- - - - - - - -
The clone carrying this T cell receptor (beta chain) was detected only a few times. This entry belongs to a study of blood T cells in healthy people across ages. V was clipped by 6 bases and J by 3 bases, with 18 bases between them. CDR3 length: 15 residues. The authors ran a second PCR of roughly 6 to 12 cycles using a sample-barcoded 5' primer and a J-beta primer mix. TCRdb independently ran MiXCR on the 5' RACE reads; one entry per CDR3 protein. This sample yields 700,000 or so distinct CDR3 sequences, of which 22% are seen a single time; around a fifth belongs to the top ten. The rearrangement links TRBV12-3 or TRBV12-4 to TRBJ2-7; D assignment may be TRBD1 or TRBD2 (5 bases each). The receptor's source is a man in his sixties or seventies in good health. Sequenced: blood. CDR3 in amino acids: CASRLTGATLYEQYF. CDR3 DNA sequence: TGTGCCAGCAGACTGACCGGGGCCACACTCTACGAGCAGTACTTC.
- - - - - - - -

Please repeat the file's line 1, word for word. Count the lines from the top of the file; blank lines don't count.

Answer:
The clone carrying this T cell receptor (beta chain) was detected only a few times. This entry belongs to a study of blood T cells in healthy people across ages. V was clipped by 6 bases and J by 3 bases, with 18 bases between them. CDR3 length: 15 residues. The authors ran a second PCR of roughly 6 to 12 cycles using a sample-barcoded 5' primer and a J-beta primer mix. TCRdb independently ran MiXCR on the 5' RACE reads; one entry per CDR3 protein. This sample yields 700,000 or so distinct CDR3 sequences, of which 22% are seen a single time; around a fifth belongs to the top ten. The rearrangement links TRBV12-3 or TRBV12-4 to TRBJ2-7; D assignment may be TRBD1 or TRBD2 (5 bases each). The receptor's source is a man in his sixties or seventies in good health. Sequenced: blood. CDR3 in amino acids: CASRLTGATLYEQYF. CDR3 DNA sequence: TGTGCCAGCAGACTGACCGGGGCCACACTCTACGAGCAGTACTTC.